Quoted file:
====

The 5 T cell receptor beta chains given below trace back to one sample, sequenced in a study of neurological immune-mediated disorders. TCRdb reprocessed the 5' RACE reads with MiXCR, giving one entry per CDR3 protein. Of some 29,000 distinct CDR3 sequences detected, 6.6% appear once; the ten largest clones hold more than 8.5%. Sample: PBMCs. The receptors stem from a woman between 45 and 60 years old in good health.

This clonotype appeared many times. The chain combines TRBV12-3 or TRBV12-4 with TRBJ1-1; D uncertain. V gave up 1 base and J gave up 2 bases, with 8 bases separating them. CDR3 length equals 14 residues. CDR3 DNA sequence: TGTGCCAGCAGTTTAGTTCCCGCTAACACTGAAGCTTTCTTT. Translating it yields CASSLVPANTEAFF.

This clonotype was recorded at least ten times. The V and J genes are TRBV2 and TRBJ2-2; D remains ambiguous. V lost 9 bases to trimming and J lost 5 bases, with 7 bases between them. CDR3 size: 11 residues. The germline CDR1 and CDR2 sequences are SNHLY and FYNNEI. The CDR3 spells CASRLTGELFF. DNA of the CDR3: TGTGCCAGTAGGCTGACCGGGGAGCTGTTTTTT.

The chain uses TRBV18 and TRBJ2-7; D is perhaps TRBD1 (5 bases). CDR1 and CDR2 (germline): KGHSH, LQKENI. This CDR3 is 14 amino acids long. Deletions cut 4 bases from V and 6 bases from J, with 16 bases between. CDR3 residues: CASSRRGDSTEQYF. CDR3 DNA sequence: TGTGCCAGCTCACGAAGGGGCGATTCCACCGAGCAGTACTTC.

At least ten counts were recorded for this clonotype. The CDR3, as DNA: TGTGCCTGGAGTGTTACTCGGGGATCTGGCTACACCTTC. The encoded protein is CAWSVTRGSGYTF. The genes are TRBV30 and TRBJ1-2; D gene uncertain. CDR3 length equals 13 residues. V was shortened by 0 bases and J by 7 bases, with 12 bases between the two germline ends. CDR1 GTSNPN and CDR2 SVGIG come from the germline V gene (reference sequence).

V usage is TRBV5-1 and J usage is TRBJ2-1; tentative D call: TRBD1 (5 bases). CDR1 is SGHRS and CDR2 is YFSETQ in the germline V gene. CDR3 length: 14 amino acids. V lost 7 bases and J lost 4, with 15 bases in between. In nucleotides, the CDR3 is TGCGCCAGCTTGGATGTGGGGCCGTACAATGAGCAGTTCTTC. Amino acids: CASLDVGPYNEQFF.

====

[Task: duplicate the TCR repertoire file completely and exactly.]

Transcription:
The 5 T cell receptor beta chains given below trace back to one sample, sequenced in a study of neurological immune-mediated disorders. TCRdb reprocessed the 5' RACE reads with MiXCR, giving one entry per CDR3 protein. Of some 29,000 distinct CDR3 sequences detected, 6.6% appear once; the ten largest clones hold more than 8.5%. Sample: PBMCs. The receptors stem from a woman between 45 and 60 years old in good health.

This clonotype appeared many times. The chain combines TRBV12-3 or TRBV12-4 with TRBJ1-1; D uncertain. V gave up 1 base and J gave up 2 bases, with 8 bases separating them. CDR3 length equals 14 residues. CDR3 DNA sequence: TGTGCCAGCAGTTTAGTTCCCGCTAACACTGAAGCTTTCTTT. Translating it yields CASSLVPANTEAFF.

This clonotype was recorded at least ten times. The V and J genes are TRBV2 and TRBJ2-2; D remains ambiguous. V lost 9 bases to trimming and J lost 5 bases, with 7 bases between them. CDR3 size: 11 residues. The germline CDR1 and CDR2 sequences are SNHLY and FYNNEI. The CDR3 spells CASRLTGELFF. DNA of the CDR3: TGTGCCAGTAGGCTGACCGGGGAGCTGTTTTTT.

The chain uses TRBV18 and TRBJ2-7; D is perhaps TRBD1 (5 bases). CDR1 and CDR2 (germline): KGHSH, LQKENI. This CDR3 is 14 amino acids long. Deletions cut 4 bases from V and 6 bases from J, with 16 bases between. CDR3 residues: CASSRRGDSTEQYF. CDR3 DNA sequence: TGTGCCAGCTCACGAAGGGGCGATTCCACCGAGCAGTACTTC.

At least ten counts were recorded for this clonotype. The CDR3, as DNA: TGTGCCTGGAGTGTTACTCGGGGATCTGGCTACACCTTC. The encoded protein is CAWSVTRGSGYTF. The genes are TRBV30 and TRBJ1-2; D gene uncertain. CDR3 length equals 13 residues. V was shortened by 0 bases and J by 7 bases, with 12 bases between the two germline ends. CDR1 GTSNPN and CDR2 SVGIG come from the germline V gene (reference sequence).

V usage is TRBV5-1 and J usage is TRBJ2-1; tentative D call: TRBD1 (5 bases). CDR1 is SGHRS and CDR2 is YFSETQ in the germline V gene. CDR3 length: 14 amino acids. V lost 7 bases and J lost 4, with 15 bases in between. In nucleotides, the CDR3 is TGCGCCAGCTTGGATGTGGGGCCGTACAATGAGCAGTTCTTC. Amino acids: CASLDVGPYNEQFF.